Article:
Alan Bonder, MD, on Extrahepatic Autoimmune Diseases in Patients With Primary Biliary Cholangitis
Primary biliary cholangitis (PBC) is a chronic inflammatory autoimmune disease that will culminate in end-stage biliary cirrhosis if left untreated. Patients with PBC are known to frequently present with other autoimmune diseases, such as Sjögren syndrome, rheumatoid arthritis, and psoriasis.
One of authors of the study report—and our Section Editor for Hepatic Diseases and Disorders—Alan Bonder, MD, from Beth Israel Deaconess Medical Center and Harvard Medical School in Boston, answered our questions about his recent research into extrahepatic autoimmune diseases (EHAIDs) among patients with PBC.
GASTROENTEROLOGY LEARNING NETWORK: What was the primary purpose of this study of EHAIDs in patients with PBC?
ALAN BONDER, MD: The prevalence and clinical significance of EHAIDs had not been evaluated in a large cohort of patients with PBC until this study. We wanted to get better information about the percentage of patients with PBC who also develop EHAIDs.
GLN: You identified 35 different EHAIDs in this population of more than 1500 patients, ranging from Sjögren syndrome to psoriasis. Does the type of EHAID have an impact on how you treat PSC in a particular patient? For example, would certain therapeutic agents for PBC be contraindicated in a patient who presents with rheumatoid arthritis? Or vice versa?
AB: It does not. We will continue the same treatment for PBC with our standard-of-care medication. Currently, none of the medications used for PBC, such as ursodiol, are contraindicated in other autoimmune disorders, but it is important to look for other autoimmune disorders among all patients who have PBC.
GLN: The clinical endpoints for your research were decompensated cirrhosis and hepatocellular carcinoma. The study results showed no difference in event-free survival among patients with and without EHAIDs. But does the presence of an EHAID provide any assistance in risk stratification of patients, to help identify which are most likely to eventually require liver transplantation?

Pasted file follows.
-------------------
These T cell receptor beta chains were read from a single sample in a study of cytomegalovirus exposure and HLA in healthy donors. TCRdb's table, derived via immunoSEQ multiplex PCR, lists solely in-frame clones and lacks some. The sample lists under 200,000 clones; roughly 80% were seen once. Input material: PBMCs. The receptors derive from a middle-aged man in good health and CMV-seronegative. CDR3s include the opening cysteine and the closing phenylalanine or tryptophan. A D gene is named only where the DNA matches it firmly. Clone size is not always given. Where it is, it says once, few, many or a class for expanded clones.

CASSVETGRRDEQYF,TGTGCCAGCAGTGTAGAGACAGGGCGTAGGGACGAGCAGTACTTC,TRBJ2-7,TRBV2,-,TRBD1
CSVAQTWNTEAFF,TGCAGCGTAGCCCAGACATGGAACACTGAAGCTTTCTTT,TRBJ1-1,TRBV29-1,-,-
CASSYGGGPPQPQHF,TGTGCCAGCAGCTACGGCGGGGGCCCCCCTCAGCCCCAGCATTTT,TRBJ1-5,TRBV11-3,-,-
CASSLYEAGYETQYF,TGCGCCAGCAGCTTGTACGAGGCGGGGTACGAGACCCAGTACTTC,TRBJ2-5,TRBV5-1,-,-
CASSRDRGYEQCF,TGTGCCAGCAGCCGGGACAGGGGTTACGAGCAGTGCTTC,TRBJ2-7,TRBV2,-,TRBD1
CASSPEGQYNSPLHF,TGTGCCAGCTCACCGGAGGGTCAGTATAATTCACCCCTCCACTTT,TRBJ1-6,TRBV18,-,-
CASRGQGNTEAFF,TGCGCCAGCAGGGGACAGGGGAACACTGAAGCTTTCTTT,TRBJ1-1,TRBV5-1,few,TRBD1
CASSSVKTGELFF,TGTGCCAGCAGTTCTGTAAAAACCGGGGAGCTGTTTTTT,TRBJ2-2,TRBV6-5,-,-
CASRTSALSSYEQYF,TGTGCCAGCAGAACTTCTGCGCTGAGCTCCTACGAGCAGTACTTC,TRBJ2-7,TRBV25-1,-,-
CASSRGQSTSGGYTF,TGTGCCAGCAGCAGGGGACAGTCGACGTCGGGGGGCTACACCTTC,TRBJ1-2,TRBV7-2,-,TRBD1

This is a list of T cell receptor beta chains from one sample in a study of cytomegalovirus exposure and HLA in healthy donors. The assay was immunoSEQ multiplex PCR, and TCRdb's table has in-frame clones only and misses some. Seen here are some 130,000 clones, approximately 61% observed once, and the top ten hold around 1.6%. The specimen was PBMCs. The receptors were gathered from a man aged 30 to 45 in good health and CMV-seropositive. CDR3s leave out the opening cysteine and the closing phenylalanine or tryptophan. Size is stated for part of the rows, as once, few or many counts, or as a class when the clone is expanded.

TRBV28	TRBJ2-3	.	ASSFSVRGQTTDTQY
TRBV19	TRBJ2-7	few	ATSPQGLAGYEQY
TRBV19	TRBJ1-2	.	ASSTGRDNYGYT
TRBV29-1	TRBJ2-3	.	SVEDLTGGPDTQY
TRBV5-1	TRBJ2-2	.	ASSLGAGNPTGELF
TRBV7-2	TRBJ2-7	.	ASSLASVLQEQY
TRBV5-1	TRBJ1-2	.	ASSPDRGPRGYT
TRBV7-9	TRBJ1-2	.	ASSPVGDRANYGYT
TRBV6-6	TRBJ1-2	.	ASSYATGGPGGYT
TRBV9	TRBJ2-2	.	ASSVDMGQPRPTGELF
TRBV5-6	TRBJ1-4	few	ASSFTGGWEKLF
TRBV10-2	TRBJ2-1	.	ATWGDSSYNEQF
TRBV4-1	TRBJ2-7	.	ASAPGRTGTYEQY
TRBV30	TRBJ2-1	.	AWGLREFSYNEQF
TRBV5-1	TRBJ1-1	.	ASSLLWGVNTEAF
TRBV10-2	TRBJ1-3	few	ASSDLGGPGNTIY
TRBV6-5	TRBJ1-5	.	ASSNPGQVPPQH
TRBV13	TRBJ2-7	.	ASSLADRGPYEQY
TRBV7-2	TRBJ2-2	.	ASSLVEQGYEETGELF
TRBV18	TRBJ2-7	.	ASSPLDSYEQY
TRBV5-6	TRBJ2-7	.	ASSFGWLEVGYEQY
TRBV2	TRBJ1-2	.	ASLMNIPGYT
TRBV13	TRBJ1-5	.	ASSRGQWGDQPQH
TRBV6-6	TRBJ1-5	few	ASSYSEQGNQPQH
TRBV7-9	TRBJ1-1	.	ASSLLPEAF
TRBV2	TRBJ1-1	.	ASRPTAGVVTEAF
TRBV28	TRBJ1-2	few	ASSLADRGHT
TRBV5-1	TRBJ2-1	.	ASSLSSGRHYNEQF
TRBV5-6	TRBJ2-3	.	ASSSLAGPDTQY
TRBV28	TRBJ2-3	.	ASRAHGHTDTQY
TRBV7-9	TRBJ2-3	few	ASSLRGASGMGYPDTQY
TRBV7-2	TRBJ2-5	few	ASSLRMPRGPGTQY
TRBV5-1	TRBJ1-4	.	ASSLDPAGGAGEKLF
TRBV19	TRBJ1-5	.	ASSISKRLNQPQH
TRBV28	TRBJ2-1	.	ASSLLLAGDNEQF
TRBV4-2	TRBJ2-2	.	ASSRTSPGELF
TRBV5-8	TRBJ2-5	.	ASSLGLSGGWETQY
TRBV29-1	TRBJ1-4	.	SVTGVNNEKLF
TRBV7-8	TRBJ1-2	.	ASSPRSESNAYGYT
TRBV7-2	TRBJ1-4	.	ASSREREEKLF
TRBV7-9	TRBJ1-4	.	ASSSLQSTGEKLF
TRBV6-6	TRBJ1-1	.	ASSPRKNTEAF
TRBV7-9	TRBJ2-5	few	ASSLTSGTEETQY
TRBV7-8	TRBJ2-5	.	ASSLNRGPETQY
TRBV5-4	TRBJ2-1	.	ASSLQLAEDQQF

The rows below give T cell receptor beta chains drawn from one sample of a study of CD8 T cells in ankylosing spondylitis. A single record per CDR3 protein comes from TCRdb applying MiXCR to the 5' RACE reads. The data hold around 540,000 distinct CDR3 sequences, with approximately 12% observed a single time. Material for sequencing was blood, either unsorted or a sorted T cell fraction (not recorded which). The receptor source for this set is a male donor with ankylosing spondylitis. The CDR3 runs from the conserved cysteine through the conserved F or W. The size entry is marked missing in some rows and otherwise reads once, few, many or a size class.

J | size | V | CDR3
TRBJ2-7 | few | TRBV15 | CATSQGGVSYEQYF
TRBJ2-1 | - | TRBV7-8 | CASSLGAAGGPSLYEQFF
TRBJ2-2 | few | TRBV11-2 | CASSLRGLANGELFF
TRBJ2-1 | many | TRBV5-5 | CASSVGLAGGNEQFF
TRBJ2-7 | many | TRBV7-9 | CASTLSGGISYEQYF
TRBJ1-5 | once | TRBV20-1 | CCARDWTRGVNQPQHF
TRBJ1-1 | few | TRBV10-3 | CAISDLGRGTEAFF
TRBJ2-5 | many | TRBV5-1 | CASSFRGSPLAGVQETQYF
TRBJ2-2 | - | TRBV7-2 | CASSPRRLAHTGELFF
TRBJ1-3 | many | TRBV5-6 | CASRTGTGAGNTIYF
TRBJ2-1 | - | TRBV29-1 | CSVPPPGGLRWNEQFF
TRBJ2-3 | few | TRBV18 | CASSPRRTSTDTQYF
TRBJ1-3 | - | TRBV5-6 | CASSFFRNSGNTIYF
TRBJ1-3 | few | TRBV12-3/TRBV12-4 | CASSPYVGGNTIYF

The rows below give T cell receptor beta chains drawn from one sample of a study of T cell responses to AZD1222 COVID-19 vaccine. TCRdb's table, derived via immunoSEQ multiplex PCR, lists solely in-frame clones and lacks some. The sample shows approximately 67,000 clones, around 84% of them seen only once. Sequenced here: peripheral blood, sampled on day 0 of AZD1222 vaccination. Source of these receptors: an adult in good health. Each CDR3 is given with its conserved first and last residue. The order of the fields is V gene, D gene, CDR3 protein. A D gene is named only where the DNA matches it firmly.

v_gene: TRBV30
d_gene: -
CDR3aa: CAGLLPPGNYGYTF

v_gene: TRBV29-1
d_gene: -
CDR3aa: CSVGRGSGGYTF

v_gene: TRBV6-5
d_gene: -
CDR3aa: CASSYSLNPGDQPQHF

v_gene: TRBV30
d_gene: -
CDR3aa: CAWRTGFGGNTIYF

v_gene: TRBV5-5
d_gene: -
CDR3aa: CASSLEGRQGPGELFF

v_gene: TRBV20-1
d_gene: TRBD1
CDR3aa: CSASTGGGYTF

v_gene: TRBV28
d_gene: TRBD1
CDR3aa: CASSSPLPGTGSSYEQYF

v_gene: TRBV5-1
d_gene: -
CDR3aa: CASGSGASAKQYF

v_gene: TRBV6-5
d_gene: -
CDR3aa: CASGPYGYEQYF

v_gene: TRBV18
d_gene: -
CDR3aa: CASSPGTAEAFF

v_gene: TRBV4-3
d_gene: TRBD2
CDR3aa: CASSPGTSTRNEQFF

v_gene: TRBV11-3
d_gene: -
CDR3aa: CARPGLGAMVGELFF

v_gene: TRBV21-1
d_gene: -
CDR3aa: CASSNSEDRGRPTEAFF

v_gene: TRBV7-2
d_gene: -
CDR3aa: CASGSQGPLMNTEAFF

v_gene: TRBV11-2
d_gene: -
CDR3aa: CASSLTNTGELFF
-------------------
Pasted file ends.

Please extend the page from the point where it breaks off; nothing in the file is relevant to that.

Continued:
AB: Not really, no. Patients with PBC will be screened for these types of complications once they have clinical, radiological or histological evidence of cirrhosis, so the presence of EHAIDs does not really play a role in stratification.
GLN: Unlike primary sclerosing cholangitis (PSC), PBC is not often associated with inflammatory bowel disease (IBD). Did your research cast any light on why this difference exists between PSC and PBC, in regard to the frequency with which IBD occurs?
AB: For patients with PSC, the rate of underlying IBD has been estimated to be as high as 70%. The risk for IBD among patients with PBC is much lower, but still present—only 2% to 8% of patients with PBC develop IBD. However, patients with PBC have a higher incidence of celiac disease. In one study, the prevalence of celiac disease in patients with PBC was 6%. So this is definitely something that we need to pay attention to when treating patients with PBC.
GLN: What do you think is the most important takeaway from this research project?
AB: I think the most important thing for us to keep in mind is that once a patient has an autoimmune disorder, as clinicians we should always look for clinical, biochemical, and serological evidence to indicate whether the patient has another autoimmune condition. About 25% of patients with one autoimmune disease are likely to develop additional autoimmune disorders, so we have to be on the lookout for that.
Efe C, Murat Torgutalp M, Henriksson I. Extrahepatic autoimmune diseases in primary biliary cholangitis: prevalence and significance for clinical presentation and disease outcome. J Gastroenterol Hepatol. Published online August 13, 2020. https://doi.org/10.1111/jgh.15214